Does diurnal temperature variability affect growth in juvenile Atlantic salmon Salmo salar?

C. Imholt, I. A. Malcolm, P. J. Bacon, C. N. Gibbins, C. Soulsby, M. Miles, R. J. Fryer

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15 Citations (Scopus)

Abstract

This study investigated the effects of diurnal temperature variability (> 7 degrees C) on the growth of 1+ year Atlantic salmon Salmo salar. Experimental manipulation of water temperature was used to simulate: (1) constant and (2) naturally varying thermal regimes with similar daily mean values. Data from two replicates of four treatments (two thermal and two feeding regimes) were collected over 6 months corresponding to the main spring to summer growth period. Fish growth was assessed at fortnightly intervals. Small but significant differences in mean fork length (L-F) and mass were observed between temperature treatments, with smaller, lighter fish under the variable temperature regime. The effects of temperature regime on growth were independent of food ration. At termination of the experiment, the median L-F and mass of fish exposed to the variable temperature regime were estimated, respectively, to be 2 center dot 6 and 8 center dot 0% less than those under the constant regime. Given the relatively small differences in growth attributable to variable temperature regime in these experiments, it is suggested that mean daily temperatures are adequate to inform juvenile growth models for field-based studies.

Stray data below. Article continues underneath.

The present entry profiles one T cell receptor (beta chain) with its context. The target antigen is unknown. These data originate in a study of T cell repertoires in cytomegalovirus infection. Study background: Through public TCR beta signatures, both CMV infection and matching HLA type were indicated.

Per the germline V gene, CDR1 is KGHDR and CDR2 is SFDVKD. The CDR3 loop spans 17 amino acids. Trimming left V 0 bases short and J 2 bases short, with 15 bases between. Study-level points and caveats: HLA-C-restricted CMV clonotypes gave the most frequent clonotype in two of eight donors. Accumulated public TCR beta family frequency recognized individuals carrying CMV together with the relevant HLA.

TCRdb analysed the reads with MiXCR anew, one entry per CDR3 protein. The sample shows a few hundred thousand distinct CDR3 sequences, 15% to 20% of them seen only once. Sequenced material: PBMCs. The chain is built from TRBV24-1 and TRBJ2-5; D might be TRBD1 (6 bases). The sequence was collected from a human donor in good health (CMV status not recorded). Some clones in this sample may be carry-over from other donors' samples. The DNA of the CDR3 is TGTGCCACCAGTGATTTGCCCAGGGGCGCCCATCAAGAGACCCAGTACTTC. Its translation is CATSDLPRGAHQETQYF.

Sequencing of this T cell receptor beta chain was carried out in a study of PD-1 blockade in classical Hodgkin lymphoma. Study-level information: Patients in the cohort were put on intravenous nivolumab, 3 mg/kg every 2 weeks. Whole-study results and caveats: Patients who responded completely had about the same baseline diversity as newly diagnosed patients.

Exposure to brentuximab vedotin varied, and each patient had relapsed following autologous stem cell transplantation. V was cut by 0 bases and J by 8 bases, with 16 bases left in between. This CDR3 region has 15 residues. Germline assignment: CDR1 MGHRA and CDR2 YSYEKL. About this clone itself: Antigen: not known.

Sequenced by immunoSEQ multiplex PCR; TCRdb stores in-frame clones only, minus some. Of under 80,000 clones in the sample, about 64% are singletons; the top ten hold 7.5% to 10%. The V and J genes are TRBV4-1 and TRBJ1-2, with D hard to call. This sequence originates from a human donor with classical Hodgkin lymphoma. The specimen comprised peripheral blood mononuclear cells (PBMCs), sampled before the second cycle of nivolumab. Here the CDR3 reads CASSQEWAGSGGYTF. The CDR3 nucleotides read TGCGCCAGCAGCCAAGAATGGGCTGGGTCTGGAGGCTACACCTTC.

Original languageEnglish
Pages (from-to)436-448
Number of pages13
JournalJournal of Fish Biology
Volume78
Issue number2
Early online date7 Jan 2011
DOIs
Publication statusPublished - Feb 2011

Keywords

  • condition factor
  • food ration
  • mass
  • size
  • thermal variability
  • brown trout
  • water temperatures
  • riparian woodland
  • food availability
  • thermal regime
  • heat exchanges
  • upland stream
  • parr
  • river
  • fish

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